Working out might seem simple enough when you start off, but there’s more to it than you think. It isn’t just about picking out the right gym and instructor and indulging in a fitness routine mindlessly. It’s also about a lot of other things – like the right routine, a nutritious diet, and good sleep – that you should always keep in mind to gain maximum benefit.
So, if you’re diligently working out and not seeing any results, you’re probably making mistakes that can easily be avoided. Here are 7 such mistakes that might cancel out the effects of a great workout.
1. Eating When You Shouldn’t
You need to eat right for your workout to do you good. However, eating right doesn’t just mean eating nutritious food; it also means eating at the right time. Trainers say that the best time to eat is between 20 minutes to one hour after exercising. So, keep an eye on your clock after your workout to time your food habits right.
2. Not Getting Enough Sleep
While it’s natural and completely okay to not get sufficient sleep occasionally, regular loss of sleep affects the way your body functions. Research suggests that frequently getting insufficient sleep may cause you to lose muscle mass and affect muscle recovery after exercise.1 So, if you aren’t getting enough sleep, chances are your workout isn’t going to be as effective as you hoped it would be.
3. Assuming That Pain Equals Gain
If you’re wondering why your muscles aren’t too sore after an intense workout, there’s no reason to be concerned. More pain doesn’t really signify an effective workout. On the contrary, it probably means that your muscles are recovering well and you’ve been eating healthily.
4. Using Machines To Track Your Progress
If your primary workout goal is to lose weight and you’re relying on a weighing scale to track your progress, you’re likely to be disappointed. A weighing scale may show no change in weight even if you’ve been working out diligently. This is probably because you’ve lost the excess fat in your body and gained muscle instead, which only means you’re getting stronger. A more reliable method of figuring out if your weight loss is on track is by using a caliper to check your body fat measurements. You’ll also be able to tell if you’ve lost weight if your clothes are fitting you better.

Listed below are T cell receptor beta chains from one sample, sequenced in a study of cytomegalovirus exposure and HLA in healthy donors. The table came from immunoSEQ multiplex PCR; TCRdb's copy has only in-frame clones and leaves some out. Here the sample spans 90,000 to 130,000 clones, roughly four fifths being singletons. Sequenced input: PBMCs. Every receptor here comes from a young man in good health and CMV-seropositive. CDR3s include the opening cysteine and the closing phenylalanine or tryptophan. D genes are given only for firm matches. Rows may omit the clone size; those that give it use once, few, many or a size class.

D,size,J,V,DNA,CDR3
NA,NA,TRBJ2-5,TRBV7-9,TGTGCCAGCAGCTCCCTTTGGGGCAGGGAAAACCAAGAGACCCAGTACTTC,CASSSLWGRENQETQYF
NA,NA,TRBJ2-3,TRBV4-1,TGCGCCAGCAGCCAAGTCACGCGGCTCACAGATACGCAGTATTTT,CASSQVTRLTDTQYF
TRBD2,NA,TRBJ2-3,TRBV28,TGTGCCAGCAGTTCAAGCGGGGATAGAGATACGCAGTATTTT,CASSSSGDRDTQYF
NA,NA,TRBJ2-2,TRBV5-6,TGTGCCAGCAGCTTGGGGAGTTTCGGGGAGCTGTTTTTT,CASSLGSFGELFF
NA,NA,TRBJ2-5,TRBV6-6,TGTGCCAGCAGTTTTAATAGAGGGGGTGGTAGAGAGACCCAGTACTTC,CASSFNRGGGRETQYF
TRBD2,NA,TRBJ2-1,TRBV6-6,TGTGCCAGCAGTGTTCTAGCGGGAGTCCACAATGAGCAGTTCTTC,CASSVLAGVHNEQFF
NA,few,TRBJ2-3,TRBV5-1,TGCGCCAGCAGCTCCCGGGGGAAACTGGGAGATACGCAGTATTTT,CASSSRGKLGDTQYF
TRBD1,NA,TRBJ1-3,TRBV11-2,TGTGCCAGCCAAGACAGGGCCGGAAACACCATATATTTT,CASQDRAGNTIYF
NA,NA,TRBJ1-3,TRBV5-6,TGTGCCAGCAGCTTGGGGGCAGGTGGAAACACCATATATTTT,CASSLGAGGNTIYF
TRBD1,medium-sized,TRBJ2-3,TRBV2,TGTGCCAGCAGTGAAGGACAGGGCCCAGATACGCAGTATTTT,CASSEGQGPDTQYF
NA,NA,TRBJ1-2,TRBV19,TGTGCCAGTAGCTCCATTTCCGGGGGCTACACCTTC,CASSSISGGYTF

5. Switching From One Routine To Another Too Often
Following the crowd is probably one of the worst things you can do to yourself while working out. While fitness trends often go in and out of fashion, you need to choose what suits you the best and stick to it. Switching from one trend to another every now and then is not going to benefit you in any way because you never keep at one thing long enough to be able to get good at it, leaving you a jack of all trades. Listen to your body and pick the fitness routine that makes you feel comfortable instead of going by the latest fitness fad.
6. Getting Too Comfortable With One Routine
Being comfortable while working out is important. However, change is just as crucial. If you stick to one routine for too long, you’re bound to get to a point where you stop benefiting from it. Your body gets used to your workout over time and stops responding adequately. This is also likely to happen if you overtrain. Mixing things up a little can keep your body and mind challenged, improving the effects of your workout. Consult your trainer and ask him/her to incorporate different exercises into your workout for increased benefit.
7. Doing Way Too Little Or Way Too Much Cardio
There needs to be a balance in the amount of time you spend on different parts of your workout. And many people often go wrong with the duration of their cardio routines. Very little cardio doesn’t help you much with the calories you’re trying to burn. But, at the same time, too much of it can cause you to exhaust yourself more than necessary. Trainers often recommend a cardio workout that lasts 25–45 minutes, which they call the fat burning zone. A workout in line with this duration is likely to give you the best results.
So, the next time you work out, ensure that you don’t make these mistakes to get the most out of your fitness routine.
|↑1||Dattilo, Murilo, H. K. M. Antunes, A. Medeiros, M. Mônico Neto, H. S. Souza, S. Tufik, and M. T. De Mello. “Sleep and muscle recovery: endocrinological and molecular basis for a new and promising hypothesis.” Medical hypotheses 77, no. 2 (2011): 220-222.|